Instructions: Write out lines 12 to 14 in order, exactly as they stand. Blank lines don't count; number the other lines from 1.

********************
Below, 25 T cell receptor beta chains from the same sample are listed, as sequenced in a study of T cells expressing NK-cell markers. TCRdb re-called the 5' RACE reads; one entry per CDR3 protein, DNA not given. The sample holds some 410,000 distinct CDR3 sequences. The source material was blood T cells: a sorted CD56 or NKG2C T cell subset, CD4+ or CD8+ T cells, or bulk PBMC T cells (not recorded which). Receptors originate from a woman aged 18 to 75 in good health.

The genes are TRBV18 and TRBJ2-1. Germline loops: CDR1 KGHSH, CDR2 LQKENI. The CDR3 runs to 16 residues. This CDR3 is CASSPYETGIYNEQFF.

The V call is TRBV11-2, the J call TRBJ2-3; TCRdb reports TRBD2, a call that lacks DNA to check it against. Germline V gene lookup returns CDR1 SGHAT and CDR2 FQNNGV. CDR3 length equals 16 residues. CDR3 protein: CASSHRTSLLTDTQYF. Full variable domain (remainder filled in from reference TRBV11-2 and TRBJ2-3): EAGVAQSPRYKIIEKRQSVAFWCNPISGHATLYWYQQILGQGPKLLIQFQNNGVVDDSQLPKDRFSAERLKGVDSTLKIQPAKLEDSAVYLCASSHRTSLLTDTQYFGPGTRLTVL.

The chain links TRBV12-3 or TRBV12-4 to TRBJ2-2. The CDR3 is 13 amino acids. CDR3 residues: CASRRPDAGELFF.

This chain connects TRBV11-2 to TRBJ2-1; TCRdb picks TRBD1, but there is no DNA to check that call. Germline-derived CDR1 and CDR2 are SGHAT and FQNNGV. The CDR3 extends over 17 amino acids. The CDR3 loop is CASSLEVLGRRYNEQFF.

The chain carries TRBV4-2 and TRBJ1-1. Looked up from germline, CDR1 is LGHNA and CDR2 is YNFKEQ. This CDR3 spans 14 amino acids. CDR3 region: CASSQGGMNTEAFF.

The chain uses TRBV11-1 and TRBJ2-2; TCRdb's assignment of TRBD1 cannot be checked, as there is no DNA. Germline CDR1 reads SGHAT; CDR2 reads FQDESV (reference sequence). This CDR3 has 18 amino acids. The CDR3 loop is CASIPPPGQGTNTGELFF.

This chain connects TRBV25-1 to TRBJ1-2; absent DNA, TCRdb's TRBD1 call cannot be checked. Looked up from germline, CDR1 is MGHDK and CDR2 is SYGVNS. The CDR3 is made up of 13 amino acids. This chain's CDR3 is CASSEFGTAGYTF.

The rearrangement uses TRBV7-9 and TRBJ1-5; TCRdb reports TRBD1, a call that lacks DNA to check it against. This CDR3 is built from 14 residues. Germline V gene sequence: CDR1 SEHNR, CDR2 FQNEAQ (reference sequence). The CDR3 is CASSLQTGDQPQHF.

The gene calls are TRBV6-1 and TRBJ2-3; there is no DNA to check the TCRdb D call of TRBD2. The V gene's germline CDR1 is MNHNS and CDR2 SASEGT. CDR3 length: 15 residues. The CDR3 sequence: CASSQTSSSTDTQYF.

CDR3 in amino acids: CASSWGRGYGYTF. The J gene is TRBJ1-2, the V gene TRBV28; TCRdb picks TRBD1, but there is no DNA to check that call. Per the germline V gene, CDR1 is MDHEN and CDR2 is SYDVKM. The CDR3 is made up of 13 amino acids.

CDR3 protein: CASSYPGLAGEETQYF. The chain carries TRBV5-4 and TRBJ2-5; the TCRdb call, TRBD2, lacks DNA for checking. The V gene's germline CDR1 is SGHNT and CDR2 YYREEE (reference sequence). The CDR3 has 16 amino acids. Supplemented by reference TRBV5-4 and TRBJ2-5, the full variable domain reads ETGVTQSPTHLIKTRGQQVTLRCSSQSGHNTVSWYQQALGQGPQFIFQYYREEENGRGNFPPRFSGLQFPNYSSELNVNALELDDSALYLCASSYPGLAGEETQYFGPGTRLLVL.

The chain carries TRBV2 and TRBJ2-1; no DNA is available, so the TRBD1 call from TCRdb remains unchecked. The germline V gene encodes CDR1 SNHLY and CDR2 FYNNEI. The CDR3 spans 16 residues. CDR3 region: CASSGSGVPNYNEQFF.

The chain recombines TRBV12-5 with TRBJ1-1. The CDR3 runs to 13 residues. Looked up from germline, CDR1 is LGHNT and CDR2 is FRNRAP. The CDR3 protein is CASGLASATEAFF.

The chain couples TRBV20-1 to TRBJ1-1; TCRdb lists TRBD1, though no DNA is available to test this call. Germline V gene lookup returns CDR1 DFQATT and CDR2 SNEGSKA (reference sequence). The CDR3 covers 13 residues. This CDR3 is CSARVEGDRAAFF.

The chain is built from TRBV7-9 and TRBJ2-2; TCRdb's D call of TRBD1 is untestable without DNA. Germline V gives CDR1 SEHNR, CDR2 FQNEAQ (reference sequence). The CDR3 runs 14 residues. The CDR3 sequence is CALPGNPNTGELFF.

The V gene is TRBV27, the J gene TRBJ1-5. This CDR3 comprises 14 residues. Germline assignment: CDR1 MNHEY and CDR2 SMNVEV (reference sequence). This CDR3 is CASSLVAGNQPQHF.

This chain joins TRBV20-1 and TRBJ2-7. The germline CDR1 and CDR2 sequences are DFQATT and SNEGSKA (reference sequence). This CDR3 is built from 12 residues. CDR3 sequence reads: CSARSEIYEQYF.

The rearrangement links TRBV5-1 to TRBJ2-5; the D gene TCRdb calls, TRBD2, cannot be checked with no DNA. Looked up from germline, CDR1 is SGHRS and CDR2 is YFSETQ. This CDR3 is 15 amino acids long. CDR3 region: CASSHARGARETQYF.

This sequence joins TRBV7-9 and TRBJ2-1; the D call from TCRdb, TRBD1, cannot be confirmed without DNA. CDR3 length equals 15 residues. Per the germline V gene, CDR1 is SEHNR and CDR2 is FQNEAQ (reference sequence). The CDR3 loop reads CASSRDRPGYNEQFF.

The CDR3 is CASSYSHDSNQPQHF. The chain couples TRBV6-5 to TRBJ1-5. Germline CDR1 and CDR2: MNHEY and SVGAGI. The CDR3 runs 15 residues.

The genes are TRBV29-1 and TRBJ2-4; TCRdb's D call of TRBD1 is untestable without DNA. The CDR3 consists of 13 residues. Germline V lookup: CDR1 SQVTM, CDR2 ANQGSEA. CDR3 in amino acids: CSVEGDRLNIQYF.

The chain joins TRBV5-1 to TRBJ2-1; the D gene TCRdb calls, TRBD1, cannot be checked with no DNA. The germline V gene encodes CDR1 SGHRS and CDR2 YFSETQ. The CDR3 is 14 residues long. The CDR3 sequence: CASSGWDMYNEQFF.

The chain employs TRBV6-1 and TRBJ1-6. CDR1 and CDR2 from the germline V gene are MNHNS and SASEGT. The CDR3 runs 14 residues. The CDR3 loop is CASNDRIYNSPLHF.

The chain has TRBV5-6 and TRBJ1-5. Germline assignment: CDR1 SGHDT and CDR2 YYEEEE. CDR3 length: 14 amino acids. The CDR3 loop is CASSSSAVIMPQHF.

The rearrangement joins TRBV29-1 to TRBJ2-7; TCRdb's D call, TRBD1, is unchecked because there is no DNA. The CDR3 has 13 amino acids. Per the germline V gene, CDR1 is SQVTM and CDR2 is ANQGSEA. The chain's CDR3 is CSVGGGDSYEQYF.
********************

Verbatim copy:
CDR3 protein: CASSYPGLAGEETQYF. The chain carries TRBV5-4 and TRBJ2-5; the TCRdb call, TRBD2, lacks DNA for checking. The V gene's germline CDR1 is SGHNT and CDR2 YYREEE (reference sequence). The CDR3 has 16 amino acids. Supplemented by reference TRBV5-4 and TRBJ2-5, the full variable domain reads ETGVTQSPTHLIKTRGQQVTLRCSSQSGHNTVSWYQQALGQGPQFIFQYYREEENGRGNFPPRFSGLQFPNYSSELNVNALELDDSALYLCASSYPGLAGEETQYFGPGTRLLVL.

The chain carries TRBV2 and TRBJ2-1; no DNA is available, so the TRBD1 call from TCRdb remains unchecked. The germline V gene encodes CDR1 SNHLY and CDR2 FYNNEI. The CDR3 spans 16 residues. CDR3 region: CASSGSGVPNYNEQFF.

The chain recombines TRBV12-5 with TRBJ1-1. The CDR3 runs to 13 residues. Looked up from germline, CDR1 is LGHNT and CDR2 is FRNRAP. The CDR3 protein is CASGLASATEAFF.